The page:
Comcast acquiring majority of 300-MW Blue Sky Solar farm output under development in Illinois

April 1, 2022
Comcast’s 15-year power purchase agreement sets aside 250 MW of solar capacity to offset and reduce carbon emissions. The 250 MW would account for about 12 percent of Comcast’s overall U.S. operations.

Entertainment giant Comcast is paying generation utility Constellation in a long-term deal to help fund construction of a 300-MW solar project in Illinois.

The Blue Sky Solar Project is being developed by Scout Clean Energy. Comcast’s 15-year power purchase agreement sets aside 250 MW of solar capacity to offset and reduce carbon emissions from its Chicago area operations.

The 250 MW would account for about 12 percent of Comcast’s overall U.S. energy use. Philadelphia-based Comcast owns internet services, cable networks and broadcast companies such as NBC, CNBC, USA Network SyFy, among many others.

The mass media conglomerate hopes to be carbon neutral by 2035.

“This marks the first of many major green investments that are already underway or on the immediate horizon which demonstrate our commitment to sustainable, responsible business.” said Peter Kiriacoulacos, Executive Vice President and Chief Procurement Officer at Comcast.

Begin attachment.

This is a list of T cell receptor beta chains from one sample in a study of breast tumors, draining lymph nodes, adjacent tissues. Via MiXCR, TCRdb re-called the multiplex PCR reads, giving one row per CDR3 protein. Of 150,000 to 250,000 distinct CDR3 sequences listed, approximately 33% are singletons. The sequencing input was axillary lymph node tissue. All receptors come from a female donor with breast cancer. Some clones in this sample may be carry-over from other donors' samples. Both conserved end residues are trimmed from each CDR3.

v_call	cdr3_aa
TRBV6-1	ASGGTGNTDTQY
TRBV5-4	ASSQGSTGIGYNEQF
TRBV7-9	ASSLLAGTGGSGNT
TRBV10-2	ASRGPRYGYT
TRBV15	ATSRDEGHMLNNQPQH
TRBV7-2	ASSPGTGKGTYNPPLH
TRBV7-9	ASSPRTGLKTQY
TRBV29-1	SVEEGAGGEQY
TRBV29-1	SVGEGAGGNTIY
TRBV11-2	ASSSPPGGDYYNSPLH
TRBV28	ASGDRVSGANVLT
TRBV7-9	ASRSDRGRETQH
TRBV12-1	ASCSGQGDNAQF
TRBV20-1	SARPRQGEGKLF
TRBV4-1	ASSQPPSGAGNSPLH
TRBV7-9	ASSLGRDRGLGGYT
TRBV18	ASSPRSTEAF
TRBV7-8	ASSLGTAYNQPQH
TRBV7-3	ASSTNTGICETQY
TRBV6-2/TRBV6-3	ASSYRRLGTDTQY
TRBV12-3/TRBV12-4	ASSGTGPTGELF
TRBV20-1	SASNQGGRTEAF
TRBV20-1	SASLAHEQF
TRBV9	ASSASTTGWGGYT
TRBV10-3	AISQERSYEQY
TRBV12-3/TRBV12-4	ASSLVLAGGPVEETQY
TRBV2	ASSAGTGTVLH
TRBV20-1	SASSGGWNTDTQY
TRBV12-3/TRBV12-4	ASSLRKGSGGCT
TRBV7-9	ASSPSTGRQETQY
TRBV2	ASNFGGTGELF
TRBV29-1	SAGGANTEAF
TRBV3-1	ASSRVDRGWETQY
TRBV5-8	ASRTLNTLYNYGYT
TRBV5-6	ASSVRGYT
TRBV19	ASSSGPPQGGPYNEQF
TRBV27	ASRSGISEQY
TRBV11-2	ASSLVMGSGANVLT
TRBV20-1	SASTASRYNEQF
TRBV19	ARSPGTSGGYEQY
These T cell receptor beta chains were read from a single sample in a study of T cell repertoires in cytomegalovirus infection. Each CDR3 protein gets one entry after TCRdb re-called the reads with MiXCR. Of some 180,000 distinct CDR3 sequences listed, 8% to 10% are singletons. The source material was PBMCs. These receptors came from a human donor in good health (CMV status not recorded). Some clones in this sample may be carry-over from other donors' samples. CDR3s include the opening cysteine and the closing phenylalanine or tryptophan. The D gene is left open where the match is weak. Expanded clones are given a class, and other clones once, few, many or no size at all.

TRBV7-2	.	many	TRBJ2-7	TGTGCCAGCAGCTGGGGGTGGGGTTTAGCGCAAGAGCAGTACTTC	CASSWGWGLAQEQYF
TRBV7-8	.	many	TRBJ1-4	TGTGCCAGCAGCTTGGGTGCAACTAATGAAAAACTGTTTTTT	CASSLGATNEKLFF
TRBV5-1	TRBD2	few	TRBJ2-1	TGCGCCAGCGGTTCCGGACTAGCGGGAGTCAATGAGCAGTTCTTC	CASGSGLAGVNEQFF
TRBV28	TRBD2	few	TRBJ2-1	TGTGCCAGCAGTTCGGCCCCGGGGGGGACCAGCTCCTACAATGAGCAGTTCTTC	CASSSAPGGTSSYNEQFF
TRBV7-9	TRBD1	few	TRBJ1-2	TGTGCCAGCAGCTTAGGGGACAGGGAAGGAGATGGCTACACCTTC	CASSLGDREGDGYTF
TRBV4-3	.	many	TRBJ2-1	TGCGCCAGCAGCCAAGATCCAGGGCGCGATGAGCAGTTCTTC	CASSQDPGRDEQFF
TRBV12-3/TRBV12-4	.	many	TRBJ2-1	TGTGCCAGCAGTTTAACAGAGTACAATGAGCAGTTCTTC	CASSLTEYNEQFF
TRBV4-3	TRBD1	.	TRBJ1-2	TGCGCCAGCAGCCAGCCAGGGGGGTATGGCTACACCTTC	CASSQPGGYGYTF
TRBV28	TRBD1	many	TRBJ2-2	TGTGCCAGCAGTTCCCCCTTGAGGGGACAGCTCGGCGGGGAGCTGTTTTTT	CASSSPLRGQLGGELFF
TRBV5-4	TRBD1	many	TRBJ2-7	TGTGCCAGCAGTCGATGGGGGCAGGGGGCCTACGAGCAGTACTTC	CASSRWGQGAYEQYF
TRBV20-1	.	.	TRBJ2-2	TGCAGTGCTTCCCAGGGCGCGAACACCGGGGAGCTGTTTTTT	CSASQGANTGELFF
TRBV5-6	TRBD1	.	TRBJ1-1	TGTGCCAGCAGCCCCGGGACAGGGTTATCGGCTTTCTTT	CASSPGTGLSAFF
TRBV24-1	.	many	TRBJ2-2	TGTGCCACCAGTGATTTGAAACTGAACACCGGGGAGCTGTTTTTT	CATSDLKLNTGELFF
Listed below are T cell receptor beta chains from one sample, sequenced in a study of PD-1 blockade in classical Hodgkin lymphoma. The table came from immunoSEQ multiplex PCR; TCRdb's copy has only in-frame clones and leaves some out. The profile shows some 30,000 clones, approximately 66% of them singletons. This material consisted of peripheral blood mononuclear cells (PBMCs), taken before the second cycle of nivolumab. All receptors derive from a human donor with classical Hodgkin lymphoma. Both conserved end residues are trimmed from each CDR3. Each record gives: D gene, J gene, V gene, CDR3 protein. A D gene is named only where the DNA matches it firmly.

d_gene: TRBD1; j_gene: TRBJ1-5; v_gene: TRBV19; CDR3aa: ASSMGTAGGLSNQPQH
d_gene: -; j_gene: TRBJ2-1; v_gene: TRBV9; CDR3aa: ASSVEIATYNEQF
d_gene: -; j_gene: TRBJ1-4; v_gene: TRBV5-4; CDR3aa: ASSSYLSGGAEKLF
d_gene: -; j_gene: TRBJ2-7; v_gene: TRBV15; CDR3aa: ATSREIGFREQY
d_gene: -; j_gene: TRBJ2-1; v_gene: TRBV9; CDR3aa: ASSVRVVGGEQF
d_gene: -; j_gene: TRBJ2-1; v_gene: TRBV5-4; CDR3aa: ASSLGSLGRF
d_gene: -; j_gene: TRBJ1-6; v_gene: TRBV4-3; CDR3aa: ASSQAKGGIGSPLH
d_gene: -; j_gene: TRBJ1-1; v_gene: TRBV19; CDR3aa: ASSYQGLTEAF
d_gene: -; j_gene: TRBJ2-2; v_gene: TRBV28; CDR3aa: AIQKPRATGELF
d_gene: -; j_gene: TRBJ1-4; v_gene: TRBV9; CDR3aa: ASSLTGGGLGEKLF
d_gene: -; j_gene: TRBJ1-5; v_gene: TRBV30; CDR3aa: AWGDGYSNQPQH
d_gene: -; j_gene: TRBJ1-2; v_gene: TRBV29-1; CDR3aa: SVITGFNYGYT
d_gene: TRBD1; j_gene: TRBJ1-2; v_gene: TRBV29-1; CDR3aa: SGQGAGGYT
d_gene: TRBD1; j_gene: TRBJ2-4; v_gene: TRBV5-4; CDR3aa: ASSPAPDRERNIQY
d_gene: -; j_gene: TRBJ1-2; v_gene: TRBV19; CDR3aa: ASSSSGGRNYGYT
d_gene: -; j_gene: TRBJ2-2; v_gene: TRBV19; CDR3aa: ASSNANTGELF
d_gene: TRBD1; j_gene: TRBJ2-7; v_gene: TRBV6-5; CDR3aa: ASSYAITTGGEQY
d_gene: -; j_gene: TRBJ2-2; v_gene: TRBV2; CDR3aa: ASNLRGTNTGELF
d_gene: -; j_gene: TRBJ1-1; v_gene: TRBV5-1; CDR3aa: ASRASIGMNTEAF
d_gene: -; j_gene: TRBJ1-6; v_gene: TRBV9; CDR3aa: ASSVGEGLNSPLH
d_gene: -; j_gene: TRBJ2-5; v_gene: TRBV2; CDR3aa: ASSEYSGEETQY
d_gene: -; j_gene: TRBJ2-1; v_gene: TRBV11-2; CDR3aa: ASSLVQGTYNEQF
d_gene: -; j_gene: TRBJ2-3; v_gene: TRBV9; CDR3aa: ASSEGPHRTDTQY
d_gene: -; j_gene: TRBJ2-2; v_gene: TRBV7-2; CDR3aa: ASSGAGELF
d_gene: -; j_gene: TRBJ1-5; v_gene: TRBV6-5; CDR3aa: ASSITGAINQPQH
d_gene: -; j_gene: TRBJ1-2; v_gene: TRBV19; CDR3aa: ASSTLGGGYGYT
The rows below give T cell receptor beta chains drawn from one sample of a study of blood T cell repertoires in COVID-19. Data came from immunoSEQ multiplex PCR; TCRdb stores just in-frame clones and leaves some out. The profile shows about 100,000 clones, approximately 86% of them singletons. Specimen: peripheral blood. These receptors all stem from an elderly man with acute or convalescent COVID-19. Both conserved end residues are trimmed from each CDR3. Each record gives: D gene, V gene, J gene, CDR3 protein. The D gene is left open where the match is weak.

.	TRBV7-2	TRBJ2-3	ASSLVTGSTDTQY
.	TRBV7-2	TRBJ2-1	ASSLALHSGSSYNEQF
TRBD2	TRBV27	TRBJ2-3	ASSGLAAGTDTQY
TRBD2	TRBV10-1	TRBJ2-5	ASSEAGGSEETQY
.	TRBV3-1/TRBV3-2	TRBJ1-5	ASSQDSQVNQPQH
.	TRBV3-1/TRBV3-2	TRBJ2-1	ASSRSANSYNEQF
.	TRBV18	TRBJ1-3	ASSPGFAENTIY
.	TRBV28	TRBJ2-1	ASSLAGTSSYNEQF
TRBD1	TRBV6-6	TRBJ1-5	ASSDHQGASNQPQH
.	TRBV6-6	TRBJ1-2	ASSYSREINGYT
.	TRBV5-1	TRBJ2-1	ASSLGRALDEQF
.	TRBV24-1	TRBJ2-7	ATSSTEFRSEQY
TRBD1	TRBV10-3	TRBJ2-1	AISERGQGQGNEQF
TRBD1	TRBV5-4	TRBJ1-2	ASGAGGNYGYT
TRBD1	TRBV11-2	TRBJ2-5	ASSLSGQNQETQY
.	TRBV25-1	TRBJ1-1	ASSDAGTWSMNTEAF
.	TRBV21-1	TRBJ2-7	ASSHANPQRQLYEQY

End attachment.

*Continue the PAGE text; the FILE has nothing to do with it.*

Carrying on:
Comcast’s renewable energy strategy will prioritize securing green tariffs, direct power purchase agreements (PPAs), and virtual PPAs through contracts that bring new renewable capacity to the grid. It will also include building onsite renewable energy capacity and supplementing electricity needs with purchases from existing clean energy projects or renewable energy certificates (RECs).

Earlier this year,  Scout Clean Energy announced it had acquired the utility-scale Blue Sky Solar project from the RES Group. It is predicted to provide 585,000 MWh of carbon-free, renewable electricity.

Blue Sky Solar, once it’s operational, will discharge solar power into the PJM Interconnection. Scout Energy expects to employ about 400 construction jobs and 20 long-term posts once it’s completed and operational by December 2024.

The project is being located on agricultural cropland in Gundy County, Ill. The total 300-MW capacity could offset 900,000 tons of carbon dioxide compared to conventional power generation, according to the company website.

Scout Energy also is developing utility-scale solar and wind projects in Texas, South Dakota, California, Washington, Indiana and Illinois.

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(Rod Walton, senior editor for EnergyTech, is a 14-year veteran of covering the energy industry both as a newspaper and trade journalist. He can be reached at [email protected]).

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